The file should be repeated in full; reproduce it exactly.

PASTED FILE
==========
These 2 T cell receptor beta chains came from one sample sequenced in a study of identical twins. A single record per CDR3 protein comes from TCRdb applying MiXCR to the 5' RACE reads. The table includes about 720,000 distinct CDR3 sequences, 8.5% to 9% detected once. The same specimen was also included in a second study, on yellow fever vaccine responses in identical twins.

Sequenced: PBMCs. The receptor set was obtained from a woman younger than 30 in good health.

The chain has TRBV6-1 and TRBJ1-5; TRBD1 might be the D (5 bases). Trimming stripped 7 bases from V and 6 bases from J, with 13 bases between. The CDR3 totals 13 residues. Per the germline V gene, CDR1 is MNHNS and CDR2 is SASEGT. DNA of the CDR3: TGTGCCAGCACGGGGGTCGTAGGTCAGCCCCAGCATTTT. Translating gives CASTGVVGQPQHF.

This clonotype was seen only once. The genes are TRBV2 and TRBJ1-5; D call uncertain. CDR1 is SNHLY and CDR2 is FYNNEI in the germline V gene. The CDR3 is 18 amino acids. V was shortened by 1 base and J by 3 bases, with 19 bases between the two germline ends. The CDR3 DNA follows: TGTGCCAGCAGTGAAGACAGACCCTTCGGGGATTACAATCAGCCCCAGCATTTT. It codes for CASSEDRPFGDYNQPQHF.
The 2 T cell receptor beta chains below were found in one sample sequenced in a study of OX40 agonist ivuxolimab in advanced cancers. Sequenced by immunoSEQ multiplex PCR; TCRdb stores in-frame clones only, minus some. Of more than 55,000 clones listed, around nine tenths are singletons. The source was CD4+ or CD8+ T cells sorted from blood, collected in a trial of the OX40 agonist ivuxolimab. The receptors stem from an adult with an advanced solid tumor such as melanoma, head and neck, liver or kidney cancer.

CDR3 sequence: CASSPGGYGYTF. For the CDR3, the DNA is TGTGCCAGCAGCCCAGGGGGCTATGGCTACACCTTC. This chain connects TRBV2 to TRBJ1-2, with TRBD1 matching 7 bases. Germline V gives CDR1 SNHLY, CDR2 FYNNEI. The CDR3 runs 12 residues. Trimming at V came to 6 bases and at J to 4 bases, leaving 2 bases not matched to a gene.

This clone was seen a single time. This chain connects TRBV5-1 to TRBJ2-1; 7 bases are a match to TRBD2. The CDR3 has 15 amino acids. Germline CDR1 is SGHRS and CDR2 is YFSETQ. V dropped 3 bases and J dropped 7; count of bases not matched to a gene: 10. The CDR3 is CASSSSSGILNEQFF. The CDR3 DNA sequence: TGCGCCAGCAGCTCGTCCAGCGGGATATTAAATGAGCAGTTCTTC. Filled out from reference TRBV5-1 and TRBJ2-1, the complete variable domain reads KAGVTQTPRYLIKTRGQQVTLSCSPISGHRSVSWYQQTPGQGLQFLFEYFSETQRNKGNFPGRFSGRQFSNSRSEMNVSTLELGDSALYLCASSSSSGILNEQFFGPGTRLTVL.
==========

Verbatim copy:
These 2 T cell receptor beta chains came from one sample sequenced in a study of identical twins. A single record per CDR3 protein comes from TCRdb applying MiXCR to the 5' RACE reads. The table includes about 720,000 distinct CDR3 sequences, 8.5% to 9% detected once. The same specimen was also included in a second study, on yellow fever vaccine responses in identical twins.

Sequenced: PBMCs. The receptor set was obtained from a woman younger than 30 in good health.

The chain has TRBV6-1 and TRBJ1-5; TRBD1 might be the D (5 bases). Trimming stripped 7 bases from V and 6 bases from J, with 13 bases between. The CDR3 totals 13 residues. Per the germline V gene, CDR1 is MNHNS and CDR2 is SASEGT. DNA of the CDR3: TGTGCCAGCACGGGGGTCGTAGGTCAGCCCCAGCATTTT. Translating gives CASTGVVGQPQHF.

This clonotype was seen only once. The genes are TRBV2 and TRBJ1-5; D call uncertain. CDR1 is SNHLY and CDR2 is FYNNEI in the germline V gene. The CDR3 is 18 amino acids. V was shortened by 1 base and J by 3 bases, with 19 bases between the two germline ends. The CDR3 DNA follows: TGTGCCAGCAGTGAAGACAGACCCTTCGGGGATTACAATCAGCCCCAGCATTTT. It codes for CASSEDRPFGDYNQPQHF.
The 2 T cell receptor beta chains below were found in one sample sequenced in a study of OX40 agonist ivuxolimab in advanced cancers. Sequenced by immunoSEQ multiplex PCR; TCRdb stores in-frame clones only, minus some. Of more than 55,000 clones listed, around nine tenths are singletons. The source was CD4+ or CD8+ T cells sorted from blood, collected in a trial of the OX40 agonist ivuxolimab. The receptors stem from an adult with an advanced solid tumor such as melanoma, head and neck, liver or kidney cancer.

CDR3 sequence: CASSPGGYGYTF. For the CDR3, the DNA is TGTGCCAGCAGCCCAGGGGGCTATGGCTACACCTTC. This chain connects TRBV2 to TRBJ1-2, with TRBD1 matching 7 bases. Germline V gives CDR1 SNHLY, CDR2 FYNNEI. The CDR3 runs 12 residues. Trimming at V came to 6 bases and at J to 4 bases, leaving 2 bases not matched to a gene.

This clone was seen a single time. This chain connects TRBV5-1 to TRBJ2-1; 7 bases are a match to TRBD2. The CDR3 has 15 amino acids. Germline CDR1 is SGHRS and CDR2 is YFSETQ. V dropped 3 bases and J dropped 7; count of bases not matched to a gene: 10. The CDR3 is CASSSSSGILNEQFF. The CDR3 DNA sequence: TGCGCCAGCAGCTCGTCCAGCGGGATATTAAATGAGCAGTTCTTC. Filled out from reference TRBV5-1 and TRBJ2-1, the complete variable domain reads KAGVTQTPRYLIKTRGQQVTLSCSPISGHRSVSWYQQTPGQGLQFLFEYFSETQRNKGNFPGRFSGRQFSNSRSEMNVSTLELGDSALYLCASSSSSGILNEQFFGPGTRLTVL.